Immersing yourself in a Spa or Hot Tub is a pleasure, one of the best ways to relax after a hard day at work or in our free time, its warm waters and hydrotherapy jets provide benefits for our health, but as with the saunas, we must control the times, otherwise, the experience can become risky, but how long can I stay in a spa?

How Long Can I Stay in a Spa or Hot Tub

How Long Can I Stay in a Spa or Hot Tub

Although many people do not think about it, the owners of a spa or those who spend their vacations on cruises, spas or hotels with spa have the possibility of spending as much time as they want, so if they come to ask this question, Is it dangerous to spend a lot of time in the Spa or Hot Tub?

There are no strict rules as with saunas, however, there are some factors that can help us determine how much time we can spend in the spa. For example, if the outside temperature is very hot, your body will have problems with cooling, but if the temperatures outside are low, we can expose ourselves to hypothermia when leaving.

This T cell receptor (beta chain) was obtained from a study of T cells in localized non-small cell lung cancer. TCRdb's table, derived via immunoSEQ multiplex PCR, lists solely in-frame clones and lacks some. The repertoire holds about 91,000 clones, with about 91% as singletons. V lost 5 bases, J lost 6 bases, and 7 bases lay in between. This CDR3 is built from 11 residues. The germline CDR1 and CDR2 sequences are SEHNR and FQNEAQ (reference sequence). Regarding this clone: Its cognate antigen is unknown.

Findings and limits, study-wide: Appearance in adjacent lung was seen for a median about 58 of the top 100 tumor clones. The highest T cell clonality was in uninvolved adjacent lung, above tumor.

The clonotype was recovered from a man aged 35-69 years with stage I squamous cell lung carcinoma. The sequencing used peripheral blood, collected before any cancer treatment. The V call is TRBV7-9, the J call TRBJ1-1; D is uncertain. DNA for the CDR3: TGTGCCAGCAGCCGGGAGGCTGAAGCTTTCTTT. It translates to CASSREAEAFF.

Pregnant women and people with heart problems should use spas sparingly, consult your doctor if in doubt. In general, it may be a good idea to adjust the temperature of the water to that of our body so as not to suffer heat strokes and be able to enjoy more time.


Health risks when using a Spa or Hot Tub

The main risks to our health from staying in the spa for a long time are:

  • Dizziness, we can experience this even in the bathtub at home, after a long time in the water when leaving we feel dizzy and this loss of orientation can lead to nausea, slips or falls.
  • Burns on the skin, the temperature does not need to be too high, simply if we spend too much time in the spa our skin can become red and even suffer minor burns similar to a sunburn.
  • Heatstroke or hyperthermia, the spa water may be above our normal body temperature, if we immerse ourselves up to the neck for a long time or the body is not able to maintain its temperature we can suffer from heatstroke and fainting, and in the worst case we can drown. If none of this happens, and the outside temperature is very low, when leaving we can suffer hypothermia due to the temperature difference.
  • Drop-in blood pressure, again the water temperature is the cause of the dilation of blood vessels, this reduces blood pressure and forces the heart to work harder to maintain adequate pressure. If you have heart problems it is best to consult your doctor.

Enjoying the warm water and the bubbles is great, but we must be aware that the excesses are not good, in principle we can set for example a maximum of half an hour, and even up to an hour depending on the outside temperature, avoiding being all the time. time submerged up to the neck, better dive to chest height to facilitate the body regulate its temperature.

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